Characterizing toxicity pathways of fluoxetine to predict adverse outcomes in adult fathead minnows (Pimephales promelas)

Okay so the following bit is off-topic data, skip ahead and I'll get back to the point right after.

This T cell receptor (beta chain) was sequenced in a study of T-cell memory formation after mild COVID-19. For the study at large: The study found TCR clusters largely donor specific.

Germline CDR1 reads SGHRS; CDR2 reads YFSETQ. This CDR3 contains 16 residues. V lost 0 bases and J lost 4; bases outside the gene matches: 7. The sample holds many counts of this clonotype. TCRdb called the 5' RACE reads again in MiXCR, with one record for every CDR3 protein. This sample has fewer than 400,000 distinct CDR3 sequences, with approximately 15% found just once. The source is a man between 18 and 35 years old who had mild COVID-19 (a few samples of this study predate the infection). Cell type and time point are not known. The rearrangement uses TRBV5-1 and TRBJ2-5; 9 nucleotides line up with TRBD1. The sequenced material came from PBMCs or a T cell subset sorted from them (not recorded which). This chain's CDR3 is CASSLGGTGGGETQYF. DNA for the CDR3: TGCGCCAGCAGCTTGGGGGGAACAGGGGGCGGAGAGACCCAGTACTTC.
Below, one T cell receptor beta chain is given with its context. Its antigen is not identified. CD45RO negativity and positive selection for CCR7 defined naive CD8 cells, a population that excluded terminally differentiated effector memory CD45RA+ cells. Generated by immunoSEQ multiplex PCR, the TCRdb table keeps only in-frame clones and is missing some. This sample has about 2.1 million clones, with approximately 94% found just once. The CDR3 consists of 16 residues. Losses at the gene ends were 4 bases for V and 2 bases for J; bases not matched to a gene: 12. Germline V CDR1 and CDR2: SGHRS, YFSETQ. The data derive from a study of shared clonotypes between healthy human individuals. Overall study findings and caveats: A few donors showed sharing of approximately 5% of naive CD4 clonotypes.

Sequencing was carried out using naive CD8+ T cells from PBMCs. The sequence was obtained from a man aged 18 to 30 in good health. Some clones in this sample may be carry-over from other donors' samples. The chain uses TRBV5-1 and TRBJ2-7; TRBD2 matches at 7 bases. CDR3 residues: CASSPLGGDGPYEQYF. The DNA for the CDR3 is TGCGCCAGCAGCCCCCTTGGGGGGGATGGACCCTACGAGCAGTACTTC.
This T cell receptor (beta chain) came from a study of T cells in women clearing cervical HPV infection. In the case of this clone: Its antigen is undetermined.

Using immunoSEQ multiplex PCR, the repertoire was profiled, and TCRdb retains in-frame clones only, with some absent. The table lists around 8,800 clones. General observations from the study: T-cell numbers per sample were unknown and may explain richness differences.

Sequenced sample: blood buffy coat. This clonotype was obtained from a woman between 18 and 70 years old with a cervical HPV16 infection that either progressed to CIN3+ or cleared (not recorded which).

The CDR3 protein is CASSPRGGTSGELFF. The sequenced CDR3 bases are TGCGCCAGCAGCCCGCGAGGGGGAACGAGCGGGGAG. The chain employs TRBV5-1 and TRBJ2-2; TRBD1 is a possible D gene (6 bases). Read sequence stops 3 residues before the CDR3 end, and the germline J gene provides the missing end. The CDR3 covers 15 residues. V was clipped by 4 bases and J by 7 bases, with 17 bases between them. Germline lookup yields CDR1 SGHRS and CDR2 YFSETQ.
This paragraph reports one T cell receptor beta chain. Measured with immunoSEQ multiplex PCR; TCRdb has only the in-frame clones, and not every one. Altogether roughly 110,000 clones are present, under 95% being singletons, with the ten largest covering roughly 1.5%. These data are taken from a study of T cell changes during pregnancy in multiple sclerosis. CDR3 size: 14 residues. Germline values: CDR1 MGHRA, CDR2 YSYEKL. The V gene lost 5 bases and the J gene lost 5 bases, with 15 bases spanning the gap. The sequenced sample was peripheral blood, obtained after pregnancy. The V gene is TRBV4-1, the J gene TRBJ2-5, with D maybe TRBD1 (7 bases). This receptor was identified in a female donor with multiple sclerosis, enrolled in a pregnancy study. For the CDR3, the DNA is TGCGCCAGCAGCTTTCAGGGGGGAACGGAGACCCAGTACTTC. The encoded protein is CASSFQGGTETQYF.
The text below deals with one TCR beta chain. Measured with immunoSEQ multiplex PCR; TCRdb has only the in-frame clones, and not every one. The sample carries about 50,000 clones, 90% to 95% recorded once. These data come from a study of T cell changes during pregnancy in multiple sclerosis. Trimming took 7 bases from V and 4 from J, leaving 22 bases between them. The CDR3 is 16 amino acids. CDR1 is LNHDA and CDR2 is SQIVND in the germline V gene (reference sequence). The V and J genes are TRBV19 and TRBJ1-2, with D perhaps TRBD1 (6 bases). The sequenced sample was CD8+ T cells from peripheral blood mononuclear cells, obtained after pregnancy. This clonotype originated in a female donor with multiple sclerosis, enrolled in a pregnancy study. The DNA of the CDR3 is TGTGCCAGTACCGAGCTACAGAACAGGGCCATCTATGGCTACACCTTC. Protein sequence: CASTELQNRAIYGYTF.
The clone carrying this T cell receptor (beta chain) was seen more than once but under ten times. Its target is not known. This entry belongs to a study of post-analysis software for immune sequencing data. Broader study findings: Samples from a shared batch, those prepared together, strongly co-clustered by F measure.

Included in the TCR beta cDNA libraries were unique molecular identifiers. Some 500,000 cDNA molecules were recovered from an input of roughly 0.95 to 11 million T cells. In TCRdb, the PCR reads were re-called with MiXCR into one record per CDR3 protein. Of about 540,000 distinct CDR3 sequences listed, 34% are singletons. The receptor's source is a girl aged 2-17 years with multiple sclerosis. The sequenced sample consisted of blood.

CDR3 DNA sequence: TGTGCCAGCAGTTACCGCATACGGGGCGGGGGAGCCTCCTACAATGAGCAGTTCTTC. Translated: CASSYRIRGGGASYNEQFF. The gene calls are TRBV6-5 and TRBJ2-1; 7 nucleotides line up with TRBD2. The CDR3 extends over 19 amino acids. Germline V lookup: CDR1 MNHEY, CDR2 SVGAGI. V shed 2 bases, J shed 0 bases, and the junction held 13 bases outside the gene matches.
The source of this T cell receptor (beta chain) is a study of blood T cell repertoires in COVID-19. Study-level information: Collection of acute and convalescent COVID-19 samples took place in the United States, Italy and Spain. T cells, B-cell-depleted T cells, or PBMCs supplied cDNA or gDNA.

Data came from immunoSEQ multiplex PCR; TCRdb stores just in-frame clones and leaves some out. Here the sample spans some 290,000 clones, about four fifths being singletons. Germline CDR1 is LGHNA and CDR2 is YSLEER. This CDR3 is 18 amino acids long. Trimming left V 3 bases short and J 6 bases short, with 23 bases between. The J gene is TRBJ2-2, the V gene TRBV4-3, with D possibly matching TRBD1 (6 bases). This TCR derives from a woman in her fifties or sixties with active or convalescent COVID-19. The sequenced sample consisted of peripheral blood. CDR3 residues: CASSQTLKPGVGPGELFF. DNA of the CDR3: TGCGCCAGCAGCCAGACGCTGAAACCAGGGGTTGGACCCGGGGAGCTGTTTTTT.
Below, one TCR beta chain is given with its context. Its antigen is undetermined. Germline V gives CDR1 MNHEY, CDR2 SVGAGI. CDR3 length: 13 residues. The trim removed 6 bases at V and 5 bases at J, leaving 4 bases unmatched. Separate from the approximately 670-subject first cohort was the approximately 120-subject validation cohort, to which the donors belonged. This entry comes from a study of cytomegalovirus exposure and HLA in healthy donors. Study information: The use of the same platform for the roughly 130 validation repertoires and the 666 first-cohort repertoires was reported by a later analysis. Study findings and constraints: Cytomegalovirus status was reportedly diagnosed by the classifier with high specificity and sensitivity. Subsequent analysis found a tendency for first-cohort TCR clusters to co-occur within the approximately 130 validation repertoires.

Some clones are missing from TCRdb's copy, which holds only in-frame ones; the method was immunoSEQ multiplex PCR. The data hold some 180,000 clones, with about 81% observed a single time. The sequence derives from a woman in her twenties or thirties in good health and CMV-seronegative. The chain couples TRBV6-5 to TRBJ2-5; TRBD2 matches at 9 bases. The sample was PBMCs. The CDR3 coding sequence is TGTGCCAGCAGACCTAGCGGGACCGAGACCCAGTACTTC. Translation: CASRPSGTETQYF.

Current ecotoxicity testing programs mandated by regulatory agencies are impeded as they predominantly rely on slow and expensive animal tests measuring traditional adverse outcomes such as mortality, growth, disease, reproductive failure, or developmental dysfunction. To address these concerns and support environmental risk assessment, the development of new approach methodologies (NAMs) is increasingly involving short-term mechanistic assays that employ molecular endpoints, such as transcriptomics and proteomics, to predict adverse outcomes of regulatory relevance. The research in this thesis aimed to use fluoxetine (FLX) as the model compound for the development of a novel mechanism-based toxicity assay through elucidation of its molecular toxicity pathways in adult fathead minnows. Specifically, the objectives of this study were to characterize the relationships between molecular response patterns using whole proteomics and transcriptomics and apical level effects of regulatory relevance (fecundity and histopathology). In two parallel studies, fish were exposed to three FLX concentrations (measured: 2.42, 10.7, and 56.7 µgL-1) and a control. After the 96-hour exposure, molecular response signatures were characterized using whole proteomics and transcriptomics analyses in livers and brains of exposed male fish. Following the 21-day exposure, fish were sampled and assessed for liver histopathology and morphometric measurements. Fecundity was monitored throughout the study and revealed a significant reduction at all FLX-treatment levels. Hepatic histopathological assessment found presence of lipid-type vacuolation in two of five specimens of fish exposed to 56.7 µgL-1 FLX. Whole transcriptomic analysis in the liver revealed dysregulation of pathways associated with biosynthesis and metabolism of fatty acids, which may be an upstream molecular response that led to lipid-type vacuolation of hepatocytes, as observed in the histology analysis. Whole proteome analysis of the same fish revealed dysregulation of several processes including PPAR signalling. These molecular signatures may be upstream responses that led to lipid-type vacuolation of hepatocytes. Upregulated genes in the brain suggested alterations in serotonin-related signalling processes and reproductive behaviour, which may explain the observed significant decrease in fecundity. While the relationships between molecular responses and adverse outcomes remain complex, this research provided important insights into the mechanistic toxicity of FLX. This work achieved the research objectives in demonstrating the potential of large-scale omics data to elucidate the complex physiological response of adult fathead minnows to FLX as well as added to the growing body of literature on the utility of these methods in support of chemical hazard assessment

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